Professor Travis Waller

Professor Travis WallerAdvisian Professor for Transport Innovation

Executive Director of the Research Centre for Integrated Transport Innovation

Your position is part-funded by Advisian (formerly Evans and Peck) how did this come about?

UNSW has historically been very strong in the transport space and in 2011 formed a joint initiative with NICTA, the national ICT lab, as well as Evans & Peck to establish initial funding for staffing at the Centre. Subsequent funding followed quickly from the Australian Research Council (ARC) and Transport for New South Wales (TfNSW).

As an infrastructure-based advisory firm, Evans & Peck wanted to support thought leadership and academic insight into transport issues so they established the Evans & Peck Professor for Transport Innovation Chair at UNSW in 2011. This basically means they provided funding to create a position that otherwise wouldn’t exist.

It was really an alignment of these four strategic initiatives (ARC, NICTA, TfNSW and Evans & Peck) that enabled rCITI to be established and grow rapidly. Since then Evans & Peck has transformed into Advisian a new global advisory firm. In November 2015, they formally expressed their high level of satisfaction with our team at rCITI by signing up to support the Advisian Professor for Transport Innovation Chair into the future.

What I would say is – we have a passion for solving your problems.

 How has the Centre grown?

Before I relocated from the States to take up the position in 2011 the transport program had one academic, one PhD student and no external funding whatsoever. In the past four years we’ve grown to 10 teaching and research staff, 23 PhD students, and we’ve brought in more than $5 million in external funding.

What types of industry projects do you typically work on?

We have formed partnerships with companies in industry, government agencies and non-profits. Our largest sponsor has been Transport for NSW and we have developed a series of analytical tools to help them predict travel time in real-time. Our plan is for our tools to help them anticipate and deal with disruptions and make realtime decisions, like when to change the lanes on the Sydney Harbour Bridge. We’re also developing tools so they can better manage special events or unexpected disruptions.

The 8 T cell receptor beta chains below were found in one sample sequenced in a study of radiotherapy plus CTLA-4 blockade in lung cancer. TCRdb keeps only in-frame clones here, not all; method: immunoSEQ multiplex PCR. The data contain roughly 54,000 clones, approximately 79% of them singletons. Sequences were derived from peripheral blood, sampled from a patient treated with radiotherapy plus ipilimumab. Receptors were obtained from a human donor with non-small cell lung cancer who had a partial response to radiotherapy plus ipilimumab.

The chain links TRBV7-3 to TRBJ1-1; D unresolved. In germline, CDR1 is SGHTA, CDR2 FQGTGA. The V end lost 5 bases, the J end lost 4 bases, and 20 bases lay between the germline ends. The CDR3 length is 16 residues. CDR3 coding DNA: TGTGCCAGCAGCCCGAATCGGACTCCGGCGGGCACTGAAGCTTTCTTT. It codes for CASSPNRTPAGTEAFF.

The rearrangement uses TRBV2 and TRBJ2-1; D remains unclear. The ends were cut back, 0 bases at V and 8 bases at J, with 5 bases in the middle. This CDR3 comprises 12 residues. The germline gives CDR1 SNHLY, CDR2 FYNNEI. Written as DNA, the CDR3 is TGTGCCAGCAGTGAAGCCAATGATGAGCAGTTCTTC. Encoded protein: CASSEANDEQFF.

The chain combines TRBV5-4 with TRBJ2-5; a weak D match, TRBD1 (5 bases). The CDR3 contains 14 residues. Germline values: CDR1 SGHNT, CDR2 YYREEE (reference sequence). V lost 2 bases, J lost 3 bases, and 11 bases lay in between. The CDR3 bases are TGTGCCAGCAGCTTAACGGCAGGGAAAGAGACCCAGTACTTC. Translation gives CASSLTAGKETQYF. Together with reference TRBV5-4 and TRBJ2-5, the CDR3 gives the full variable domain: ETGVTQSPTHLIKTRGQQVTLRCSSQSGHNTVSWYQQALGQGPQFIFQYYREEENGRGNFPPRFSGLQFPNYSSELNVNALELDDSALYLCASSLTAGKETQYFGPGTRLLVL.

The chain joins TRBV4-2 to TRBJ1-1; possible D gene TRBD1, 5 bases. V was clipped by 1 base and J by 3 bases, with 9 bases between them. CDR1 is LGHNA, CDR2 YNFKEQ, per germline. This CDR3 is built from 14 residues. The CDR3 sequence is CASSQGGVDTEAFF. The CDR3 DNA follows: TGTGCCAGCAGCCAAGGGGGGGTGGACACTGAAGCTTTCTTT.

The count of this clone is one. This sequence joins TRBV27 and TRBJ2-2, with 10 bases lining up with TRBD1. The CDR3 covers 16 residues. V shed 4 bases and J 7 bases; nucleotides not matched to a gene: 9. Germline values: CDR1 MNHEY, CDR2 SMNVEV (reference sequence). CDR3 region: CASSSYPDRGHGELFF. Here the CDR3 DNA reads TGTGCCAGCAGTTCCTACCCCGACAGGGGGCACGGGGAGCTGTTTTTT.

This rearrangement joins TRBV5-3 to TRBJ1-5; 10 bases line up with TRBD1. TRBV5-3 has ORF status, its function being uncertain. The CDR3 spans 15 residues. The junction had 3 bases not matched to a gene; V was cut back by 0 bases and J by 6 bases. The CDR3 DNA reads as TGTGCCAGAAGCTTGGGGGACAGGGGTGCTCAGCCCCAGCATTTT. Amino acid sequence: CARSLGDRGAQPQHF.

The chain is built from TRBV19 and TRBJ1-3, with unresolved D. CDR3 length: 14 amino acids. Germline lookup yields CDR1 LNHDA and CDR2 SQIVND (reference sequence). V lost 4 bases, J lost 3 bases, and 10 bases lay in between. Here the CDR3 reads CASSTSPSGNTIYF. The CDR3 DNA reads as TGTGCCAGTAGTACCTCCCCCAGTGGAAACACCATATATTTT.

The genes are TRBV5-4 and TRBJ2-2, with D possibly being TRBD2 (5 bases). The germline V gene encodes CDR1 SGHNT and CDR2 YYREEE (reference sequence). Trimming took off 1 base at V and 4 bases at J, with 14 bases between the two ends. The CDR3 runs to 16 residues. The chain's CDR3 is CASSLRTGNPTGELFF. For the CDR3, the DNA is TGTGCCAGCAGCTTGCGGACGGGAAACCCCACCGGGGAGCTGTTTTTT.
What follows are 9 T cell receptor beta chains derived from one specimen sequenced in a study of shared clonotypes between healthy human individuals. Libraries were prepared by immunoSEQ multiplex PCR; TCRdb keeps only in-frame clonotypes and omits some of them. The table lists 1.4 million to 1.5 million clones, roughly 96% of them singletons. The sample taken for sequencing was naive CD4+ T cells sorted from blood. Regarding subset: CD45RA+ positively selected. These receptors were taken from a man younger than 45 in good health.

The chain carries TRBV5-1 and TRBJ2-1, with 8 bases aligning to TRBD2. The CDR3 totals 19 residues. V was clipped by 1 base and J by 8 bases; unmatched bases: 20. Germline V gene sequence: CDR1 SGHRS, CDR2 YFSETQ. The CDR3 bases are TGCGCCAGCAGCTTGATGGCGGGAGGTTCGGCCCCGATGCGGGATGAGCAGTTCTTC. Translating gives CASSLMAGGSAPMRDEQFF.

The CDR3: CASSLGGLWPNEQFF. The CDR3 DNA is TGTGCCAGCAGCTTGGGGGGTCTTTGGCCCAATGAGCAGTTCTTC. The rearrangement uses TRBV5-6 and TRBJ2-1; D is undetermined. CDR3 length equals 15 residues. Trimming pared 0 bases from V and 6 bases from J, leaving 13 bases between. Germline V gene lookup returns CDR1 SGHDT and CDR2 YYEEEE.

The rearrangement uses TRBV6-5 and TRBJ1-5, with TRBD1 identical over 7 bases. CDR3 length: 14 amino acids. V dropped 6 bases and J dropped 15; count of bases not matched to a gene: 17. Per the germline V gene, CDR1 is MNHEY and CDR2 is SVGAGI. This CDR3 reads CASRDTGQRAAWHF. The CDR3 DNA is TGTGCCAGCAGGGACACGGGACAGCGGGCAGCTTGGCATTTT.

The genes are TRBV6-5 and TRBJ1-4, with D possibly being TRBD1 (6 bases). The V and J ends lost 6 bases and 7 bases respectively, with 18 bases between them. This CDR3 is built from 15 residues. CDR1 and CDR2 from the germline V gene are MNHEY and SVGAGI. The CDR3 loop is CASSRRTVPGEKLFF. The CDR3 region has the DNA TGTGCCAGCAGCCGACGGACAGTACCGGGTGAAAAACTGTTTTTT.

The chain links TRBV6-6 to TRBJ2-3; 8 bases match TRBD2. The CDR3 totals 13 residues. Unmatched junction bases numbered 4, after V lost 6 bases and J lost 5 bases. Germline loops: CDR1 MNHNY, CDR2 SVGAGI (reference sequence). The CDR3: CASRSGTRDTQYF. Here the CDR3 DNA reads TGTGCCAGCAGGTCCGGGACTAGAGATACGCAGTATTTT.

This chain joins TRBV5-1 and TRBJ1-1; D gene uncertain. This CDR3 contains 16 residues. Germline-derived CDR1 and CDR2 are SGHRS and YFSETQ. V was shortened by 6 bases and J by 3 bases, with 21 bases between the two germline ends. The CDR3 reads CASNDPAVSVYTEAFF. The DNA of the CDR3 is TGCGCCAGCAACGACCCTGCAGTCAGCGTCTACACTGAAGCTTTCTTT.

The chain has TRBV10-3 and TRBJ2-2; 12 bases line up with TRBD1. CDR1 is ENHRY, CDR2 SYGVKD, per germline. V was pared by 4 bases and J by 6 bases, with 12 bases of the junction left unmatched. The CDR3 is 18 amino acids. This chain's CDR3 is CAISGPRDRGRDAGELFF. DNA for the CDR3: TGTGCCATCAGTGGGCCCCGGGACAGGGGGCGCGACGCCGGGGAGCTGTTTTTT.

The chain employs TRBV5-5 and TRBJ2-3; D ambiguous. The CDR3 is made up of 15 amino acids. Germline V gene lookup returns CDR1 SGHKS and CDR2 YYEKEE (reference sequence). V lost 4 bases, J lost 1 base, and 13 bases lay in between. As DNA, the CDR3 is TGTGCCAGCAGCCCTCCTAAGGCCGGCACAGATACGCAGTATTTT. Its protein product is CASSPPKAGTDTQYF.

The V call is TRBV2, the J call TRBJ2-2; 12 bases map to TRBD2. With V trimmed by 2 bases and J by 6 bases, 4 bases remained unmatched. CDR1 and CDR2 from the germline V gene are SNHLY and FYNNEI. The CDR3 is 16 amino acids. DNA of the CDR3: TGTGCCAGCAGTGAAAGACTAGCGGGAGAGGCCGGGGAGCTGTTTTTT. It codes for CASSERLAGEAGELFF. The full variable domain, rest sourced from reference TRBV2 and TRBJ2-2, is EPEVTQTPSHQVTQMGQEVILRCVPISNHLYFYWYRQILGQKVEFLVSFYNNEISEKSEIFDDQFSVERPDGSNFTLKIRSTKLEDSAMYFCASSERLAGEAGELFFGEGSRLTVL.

At the beginning, we spent a lot of time going out into industry to build our profile and form new relationships, but more recently people have been coming in to chat with us. That’s part of the importance of having a Centre. As you begin doing things out in the real world then people start to realise you have the capability and then…success begets success.

That’s part of the importance of having a Centre. As you begin doing things out in the real world then people start to realise you have the capability and then…success begets success

What are the benefits of connecting academia with industry?

The chief benefit for industry partners is that they get the best, most cutting-edge solution to their problem that will enable them to conduct their business and operations in a more efficient, or potentially, in a greatly transformed way.

What would you say to a potential industry partner who is considering connecting with the School?

What I would say is…We have a passion for solving your problems. We’re not great at marketing, that’s not what we do. We’re not extroverts by our nature and we like to spend a lot of time thinking and building practical solutions. However, although we can be a bit introverted, we’ve chosen our profession because of our sincere drive to make a difference in the world and if you engage with us we’ll apply that passion to solving your problems. I’m of the opinion that engineering research is only engineering research if it makes an impact out in the world. If it doesn’t, then it’s not engineering research. We need to be solving a problem, we need to be tackling some issue. Otherwise what are we really doing it for?

Ian McIntyreAdvisian Principal, Ian McIntyre says the decision to continue to support the position was easy. “In just four short years, Travis and his team have managed to successfully establish a thriving research group from scratch – that’s no mean feat!” Transportation is as critical today as it ever has been and Advisian is looking forward to leveraging the research being done by the team on projects ranging from the impact of autonomous vehicles and road pricing structures, through to the development of analytical tools that can help shape future thinking in this area.

“We’re also looking forward to working with Travis on co-authoring thought leadership pieces in the ‘new energy and transport’ area,” McIntyre says. Advisian is the independent consulting business of the Worley Parsons Group. It is a practical, innovative, results driven organisation with a singular focus on the success of its clients from strategy through to implementation by unlocking value.

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